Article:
A new report from the Tax Foundation says that IRS income data are frequently used to show more about a person’s overall financial health than they should.
One of the biggest limitations the report cites is that IRS income data show incomes from individuals for one year. Given this short time frame, the datasets are a poor proxy for showing standard of living since peoples’ lives play out over a much longer period of time.
On this issue, the report states:
Income data is almost always reported in annual terms. This makes a great deal of sense to the IRS. The IRS is tasked with collecting revenue on an annual basis, and it collects revenue based largely on what people earned in the past year.
This turns out to be of limited usefulness in describing people’s general wellbeing. People can shift spending money between years by saving, drawing down savings, or borrowing. They also plan their careers on horizons of decades or more. One year’s data tells us very little about someone’s life.
Individuals’ incomes tend to peak when people are between the ages of 45-64 and then they drop back down as they reach retirement. The report notes that annual income data miss this trend:
Effectively, you end up comparing people to older or younger versions of themselves. There is a substantial mathematical inequality between a 21-year-old with a $16,000 income and a 56-year-old with an $80,000 income. Among those two, five-sixths of the income accrues to the 56-year-old. Yet it would be a mistake to draw a larger narrative about haves and have-nots from these two average individuals. Any model of social inequality that can be driven by perfectly average individuals is unrealistic. Average people can’t be drivers of any meaningful inequality, virtually by definition.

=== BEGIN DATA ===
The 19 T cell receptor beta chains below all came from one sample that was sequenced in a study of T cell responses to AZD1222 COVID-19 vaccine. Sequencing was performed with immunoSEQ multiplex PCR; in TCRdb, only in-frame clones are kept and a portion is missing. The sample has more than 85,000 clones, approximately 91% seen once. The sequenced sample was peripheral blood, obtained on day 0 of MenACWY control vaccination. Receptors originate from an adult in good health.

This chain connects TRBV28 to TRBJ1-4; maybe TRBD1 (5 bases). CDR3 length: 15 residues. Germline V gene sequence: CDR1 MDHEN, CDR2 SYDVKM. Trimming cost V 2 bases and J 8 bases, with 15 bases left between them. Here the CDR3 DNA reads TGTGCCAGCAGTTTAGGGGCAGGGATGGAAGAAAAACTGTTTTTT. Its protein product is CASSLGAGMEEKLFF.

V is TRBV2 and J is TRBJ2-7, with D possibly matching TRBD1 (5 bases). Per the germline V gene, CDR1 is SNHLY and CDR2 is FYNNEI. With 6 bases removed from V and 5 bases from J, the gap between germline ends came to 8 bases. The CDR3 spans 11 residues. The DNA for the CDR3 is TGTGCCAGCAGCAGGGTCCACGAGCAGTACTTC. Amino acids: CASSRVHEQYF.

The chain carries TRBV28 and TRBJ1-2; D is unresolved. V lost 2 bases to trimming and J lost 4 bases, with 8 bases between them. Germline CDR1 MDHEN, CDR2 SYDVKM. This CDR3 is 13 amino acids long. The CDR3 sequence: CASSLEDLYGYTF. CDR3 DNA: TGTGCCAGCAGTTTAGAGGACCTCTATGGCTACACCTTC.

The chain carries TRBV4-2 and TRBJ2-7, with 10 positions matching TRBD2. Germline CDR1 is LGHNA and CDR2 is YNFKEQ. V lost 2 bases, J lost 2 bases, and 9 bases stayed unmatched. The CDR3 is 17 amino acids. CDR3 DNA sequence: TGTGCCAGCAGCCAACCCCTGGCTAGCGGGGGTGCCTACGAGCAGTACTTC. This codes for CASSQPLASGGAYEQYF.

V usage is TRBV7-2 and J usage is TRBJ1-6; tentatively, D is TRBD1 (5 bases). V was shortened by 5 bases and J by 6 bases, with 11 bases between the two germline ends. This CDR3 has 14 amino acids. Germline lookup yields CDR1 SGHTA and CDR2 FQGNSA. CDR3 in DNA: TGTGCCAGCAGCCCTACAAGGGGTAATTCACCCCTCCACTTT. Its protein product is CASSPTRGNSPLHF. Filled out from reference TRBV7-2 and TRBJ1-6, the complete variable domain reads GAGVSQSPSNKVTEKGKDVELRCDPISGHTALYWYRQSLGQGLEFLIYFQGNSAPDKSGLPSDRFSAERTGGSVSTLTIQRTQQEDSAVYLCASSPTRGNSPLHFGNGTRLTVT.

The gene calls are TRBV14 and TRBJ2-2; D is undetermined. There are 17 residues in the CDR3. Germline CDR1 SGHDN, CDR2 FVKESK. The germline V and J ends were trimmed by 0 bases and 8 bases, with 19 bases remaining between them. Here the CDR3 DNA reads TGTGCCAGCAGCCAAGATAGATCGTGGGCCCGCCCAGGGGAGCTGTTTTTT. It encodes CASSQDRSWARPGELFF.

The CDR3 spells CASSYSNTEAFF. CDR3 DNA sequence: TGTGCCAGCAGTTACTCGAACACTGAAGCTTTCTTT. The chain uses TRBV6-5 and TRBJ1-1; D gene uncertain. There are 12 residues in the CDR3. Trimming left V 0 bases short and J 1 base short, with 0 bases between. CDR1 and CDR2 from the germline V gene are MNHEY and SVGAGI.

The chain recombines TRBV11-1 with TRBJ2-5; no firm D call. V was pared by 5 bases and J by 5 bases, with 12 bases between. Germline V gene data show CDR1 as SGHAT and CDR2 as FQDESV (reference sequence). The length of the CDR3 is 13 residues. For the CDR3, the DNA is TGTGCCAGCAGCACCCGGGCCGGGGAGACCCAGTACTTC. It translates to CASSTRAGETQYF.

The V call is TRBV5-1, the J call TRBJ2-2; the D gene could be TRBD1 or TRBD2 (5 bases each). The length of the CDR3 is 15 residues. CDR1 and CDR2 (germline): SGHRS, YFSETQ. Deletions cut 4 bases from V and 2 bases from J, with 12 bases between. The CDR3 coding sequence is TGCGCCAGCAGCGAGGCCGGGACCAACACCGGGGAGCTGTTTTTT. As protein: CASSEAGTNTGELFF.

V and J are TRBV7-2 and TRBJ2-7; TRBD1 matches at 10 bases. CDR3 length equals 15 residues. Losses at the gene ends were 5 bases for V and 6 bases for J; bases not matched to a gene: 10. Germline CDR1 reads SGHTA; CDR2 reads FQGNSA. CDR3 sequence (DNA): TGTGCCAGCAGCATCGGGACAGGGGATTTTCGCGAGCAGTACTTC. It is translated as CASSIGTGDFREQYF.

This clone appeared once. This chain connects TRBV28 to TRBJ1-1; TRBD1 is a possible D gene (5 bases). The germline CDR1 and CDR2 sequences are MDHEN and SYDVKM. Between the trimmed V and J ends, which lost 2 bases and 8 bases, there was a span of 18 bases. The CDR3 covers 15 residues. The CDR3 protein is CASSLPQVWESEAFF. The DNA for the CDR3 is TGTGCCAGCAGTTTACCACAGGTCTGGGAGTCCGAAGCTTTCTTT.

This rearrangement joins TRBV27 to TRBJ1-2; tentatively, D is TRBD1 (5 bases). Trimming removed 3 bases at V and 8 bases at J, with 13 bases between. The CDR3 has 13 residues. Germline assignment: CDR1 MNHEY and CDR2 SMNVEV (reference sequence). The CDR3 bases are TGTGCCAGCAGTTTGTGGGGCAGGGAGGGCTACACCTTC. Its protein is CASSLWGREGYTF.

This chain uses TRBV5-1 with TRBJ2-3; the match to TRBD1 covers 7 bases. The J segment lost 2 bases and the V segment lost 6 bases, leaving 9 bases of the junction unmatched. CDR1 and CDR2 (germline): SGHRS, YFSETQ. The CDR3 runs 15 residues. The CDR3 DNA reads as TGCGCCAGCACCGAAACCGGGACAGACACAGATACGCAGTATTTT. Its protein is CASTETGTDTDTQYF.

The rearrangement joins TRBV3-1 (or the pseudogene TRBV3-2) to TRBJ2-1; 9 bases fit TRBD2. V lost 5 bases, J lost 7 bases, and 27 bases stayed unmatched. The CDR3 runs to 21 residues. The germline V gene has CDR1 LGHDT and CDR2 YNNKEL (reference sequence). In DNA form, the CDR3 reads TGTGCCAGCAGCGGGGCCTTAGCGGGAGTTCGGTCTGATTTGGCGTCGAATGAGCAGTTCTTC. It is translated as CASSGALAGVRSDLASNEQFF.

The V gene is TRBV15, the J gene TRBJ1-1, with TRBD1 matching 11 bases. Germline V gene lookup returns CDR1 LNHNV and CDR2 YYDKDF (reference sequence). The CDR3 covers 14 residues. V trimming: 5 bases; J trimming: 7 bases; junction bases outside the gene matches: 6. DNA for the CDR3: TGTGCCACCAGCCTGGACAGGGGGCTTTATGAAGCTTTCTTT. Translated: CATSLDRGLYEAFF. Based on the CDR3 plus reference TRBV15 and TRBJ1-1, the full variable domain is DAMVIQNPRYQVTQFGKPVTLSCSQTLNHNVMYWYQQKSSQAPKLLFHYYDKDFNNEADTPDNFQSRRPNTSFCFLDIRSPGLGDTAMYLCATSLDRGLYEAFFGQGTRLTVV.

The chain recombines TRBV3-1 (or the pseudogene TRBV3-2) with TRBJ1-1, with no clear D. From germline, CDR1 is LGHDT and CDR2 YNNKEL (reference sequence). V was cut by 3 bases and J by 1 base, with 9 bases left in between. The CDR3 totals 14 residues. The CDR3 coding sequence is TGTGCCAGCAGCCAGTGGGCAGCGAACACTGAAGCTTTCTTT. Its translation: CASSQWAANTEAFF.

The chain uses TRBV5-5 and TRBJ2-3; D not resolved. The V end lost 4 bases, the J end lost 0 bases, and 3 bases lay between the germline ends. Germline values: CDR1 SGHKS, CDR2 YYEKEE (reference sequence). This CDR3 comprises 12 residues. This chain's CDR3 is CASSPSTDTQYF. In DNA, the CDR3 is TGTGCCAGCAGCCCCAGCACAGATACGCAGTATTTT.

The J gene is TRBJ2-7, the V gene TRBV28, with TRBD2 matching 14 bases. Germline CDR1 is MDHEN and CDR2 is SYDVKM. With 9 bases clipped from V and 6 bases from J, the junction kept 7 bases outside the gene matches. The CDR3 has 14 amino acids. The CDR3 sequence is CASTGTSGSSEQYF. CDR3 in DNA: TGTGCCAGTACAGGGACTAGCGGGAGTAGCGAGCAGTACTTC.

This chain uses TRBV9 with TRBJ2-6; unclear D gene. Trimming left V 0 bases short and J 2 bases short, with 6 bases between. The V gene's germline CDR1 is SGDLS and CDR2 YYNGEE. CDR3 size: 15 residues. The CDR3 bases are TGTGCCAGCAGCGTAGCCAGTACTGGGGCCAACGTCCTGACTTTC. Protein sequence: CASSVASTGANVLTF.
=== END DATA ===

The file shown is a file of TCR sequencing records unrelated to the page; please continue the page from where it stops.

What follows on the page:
Another problem with income data from the IRS is that it lacks non-wage income. The report explains this problem:
The largest problem of all with income data is that it isn’t even a good measure of income. There’s a simple reason for this. The IRS is the only government agency that rigorously requires you to report your income. But some of your income is not taxable, and some of it is not even reported to the IRS.
The problem starts with capital gains, which are measured only when realized. This creates extreme spikes in measured capital income, when in truth the capital income was accrued over many years. If you invest in stock at age 25 and then cash it out at age 65 to fund your retirement, all forty years of capital gains will be counted at age 65.
This same inconsistent measurement process occurs with shares of S corporations as well. If you are a small business owner, the growth of your business’s equity value is not recorded as income until you sell it.
The bottom line is the report concludes that the IRS collects income data for the sole purpose of raising revenue for the government annually, but the data were never intended for measuring peoples’ overall financial wellbeing, although this is often how they are used.